The government should investigate whether CIA agents divulged information to a European investigator about secret prisons for terrorism suspects, a high-ranking Republican said Friday.

Rep. Peter Hoekstra, top Republican on the House Intelligence Committee, requested the probe into possible disclosure of U.S. secrets in a letter to Mike McConnell, who supervises spy agencies as director of national intelligence.

"It would be a serious breach at CIA if what this foreign investigator claims is true," said Hoekstra, R-Mich.

Dick Marty, a Swiss senator, conducted an 18-month inquiry on behalf of the Council of Europe into allegations that the CIA interrogated major terror suspects at secret prisons in several European countries.

Marty's report, released last month, says some of his sources were within the CIA. He said the sources were dissatisfied with the detention policy pursued under then-Defense Secretary Donald H. Rumsfeld.

"There were huge conflicts between the CIA and Rumsfeld," Marty said Tuesday in Brussels, Belgium, where European Union lawmakers questioned him about his report. "Many leading figures in the CIA did not accept these measures at all. They felt they were counterproductive."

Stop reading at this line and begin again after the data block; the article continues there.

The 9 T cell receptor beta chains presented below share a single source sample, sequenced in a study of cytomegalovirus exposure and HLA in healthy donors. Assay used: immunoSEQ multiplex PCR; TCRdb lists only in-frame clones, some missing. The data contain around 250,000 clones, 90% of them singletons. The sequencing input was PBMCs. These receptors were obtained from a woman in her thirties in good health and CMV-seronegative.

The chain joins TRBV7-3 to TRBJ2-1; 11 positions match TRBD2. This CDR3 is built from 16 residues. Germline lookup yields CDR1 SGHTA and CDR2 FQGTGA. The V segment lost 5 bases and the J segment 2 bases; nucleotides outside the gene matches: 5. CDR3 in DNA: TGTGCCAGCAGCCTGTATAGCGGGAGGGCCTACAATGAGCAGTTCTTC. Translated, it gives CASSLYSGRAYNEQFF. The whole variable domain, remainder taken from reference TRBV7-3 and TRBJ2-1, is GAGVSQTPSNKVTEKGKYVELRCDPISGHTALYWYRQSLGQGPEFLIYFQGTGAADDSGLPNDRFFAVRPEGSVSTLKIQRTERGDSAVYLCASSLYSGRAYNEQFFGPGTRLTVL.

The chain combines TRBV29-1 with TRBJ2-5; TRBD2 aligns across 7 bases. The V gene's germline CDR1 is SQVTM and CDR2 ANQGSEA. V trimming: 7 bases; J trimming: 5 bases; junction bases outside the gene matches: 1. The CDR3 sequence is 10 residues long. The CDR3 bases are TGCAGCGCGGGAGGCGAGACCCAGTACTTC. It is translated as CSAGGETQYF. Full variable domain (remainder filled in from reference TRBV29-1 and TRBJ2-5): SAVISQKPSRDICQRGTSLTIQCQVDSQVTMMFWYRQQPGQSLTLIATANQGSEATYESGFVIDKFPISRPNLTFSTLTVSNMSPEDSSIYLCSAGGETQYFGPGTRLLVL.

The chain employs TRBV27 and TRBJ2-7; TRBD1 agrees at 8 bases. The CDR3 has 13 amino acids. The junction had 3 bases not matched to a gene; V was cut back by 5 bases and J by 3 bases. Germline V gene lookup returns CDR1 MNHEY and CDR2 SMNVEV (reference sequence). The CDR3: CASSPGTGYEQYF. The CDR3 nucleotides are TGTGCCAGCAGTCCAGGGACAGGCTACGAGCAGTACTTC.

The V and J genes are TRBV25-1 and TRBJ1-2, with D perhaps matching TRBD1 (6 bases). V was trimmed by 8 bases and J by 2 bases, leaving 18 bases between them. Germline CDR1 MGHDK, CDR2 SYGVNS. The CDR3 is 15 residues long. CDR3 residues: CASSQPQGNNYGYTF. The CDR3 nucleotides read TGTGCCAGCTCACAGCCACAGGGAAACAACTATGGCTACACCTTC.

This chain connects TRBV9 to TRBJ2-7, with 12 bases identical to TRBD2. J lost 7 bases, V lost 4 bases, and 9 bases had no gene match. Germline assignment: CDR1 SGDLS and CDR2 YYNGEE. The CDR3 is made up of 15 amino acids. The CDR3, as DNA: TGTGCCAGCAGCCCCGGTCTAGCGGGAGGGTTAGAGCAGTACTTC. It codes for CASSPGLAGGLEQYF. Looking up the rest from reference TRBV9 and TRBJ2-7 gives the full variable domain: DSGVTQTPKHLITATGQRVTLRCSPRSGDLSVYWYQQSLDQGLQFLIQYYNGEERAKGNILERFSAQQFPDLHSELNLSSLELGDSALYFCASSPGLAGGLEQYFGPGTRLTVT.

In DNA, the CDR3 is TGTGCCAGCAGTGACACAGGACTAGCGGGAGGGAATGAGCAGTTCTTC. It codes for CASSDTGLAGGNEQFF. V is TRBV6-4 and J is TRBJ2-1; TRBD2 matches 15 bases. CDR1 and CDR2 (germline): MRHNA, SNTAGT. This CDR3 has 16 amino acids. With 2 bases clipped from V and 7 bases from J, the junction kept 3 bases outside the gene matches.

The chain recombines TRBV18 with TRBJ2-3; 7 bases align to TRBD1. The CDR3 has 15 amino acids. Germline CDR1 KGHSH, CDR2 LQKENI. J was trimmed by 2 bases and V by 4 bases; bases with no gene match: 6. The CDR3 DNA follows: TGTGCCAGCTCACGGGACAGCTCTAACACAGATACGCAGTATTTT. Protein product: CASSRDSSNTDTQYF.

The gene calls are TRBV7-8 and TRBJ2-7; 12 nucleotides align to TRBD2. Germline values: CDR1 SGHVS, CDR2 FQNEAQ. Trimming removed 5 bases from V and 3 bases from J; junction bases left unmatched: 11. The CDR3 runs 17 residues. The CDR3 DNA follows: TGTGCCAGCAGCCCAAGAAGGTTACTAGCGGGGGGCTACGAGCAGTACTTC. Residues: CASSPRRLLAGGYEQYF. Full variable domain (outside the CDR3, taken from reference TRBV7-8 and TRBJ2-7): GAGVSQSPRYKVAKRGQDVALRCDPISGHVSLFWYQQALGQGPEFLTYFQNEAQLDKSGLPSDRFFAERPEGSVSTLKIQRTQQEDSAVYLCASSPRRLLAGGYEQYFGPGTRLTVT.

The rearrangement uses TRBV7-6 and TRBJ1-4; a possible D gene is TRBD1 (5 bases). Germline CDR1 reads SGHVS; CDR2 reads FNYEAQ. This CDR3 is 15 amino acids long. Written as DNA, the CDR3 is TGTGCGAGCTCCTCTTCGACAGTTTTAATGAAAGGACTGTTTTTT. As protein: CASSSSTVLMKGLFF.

In his letter, Hoekstra said that "every intelligence official swears an oath to protect the people and national secrets of this great land. To willingly discuss the details of any classified government program with an agent of a foreign power without authorization is absolutely unconscionable. This would represent an egregious violation of the public's trust."

The lawmaker urged McConnell to determine the validity of the Swiss investigator's claims and to request a criminal referral from the Justice Department if they are true.

If the claims aren't true, Hoekstra asked McConnell to demand that the Council of Europe force Marty to stop making false claims about CIA officials in an attempt to bolster the validity of his report.

Vanee Vines, a spokeswoman for the director of national intelligence, had no immediate comment on Hoekstra's letter but said, "It will be considered."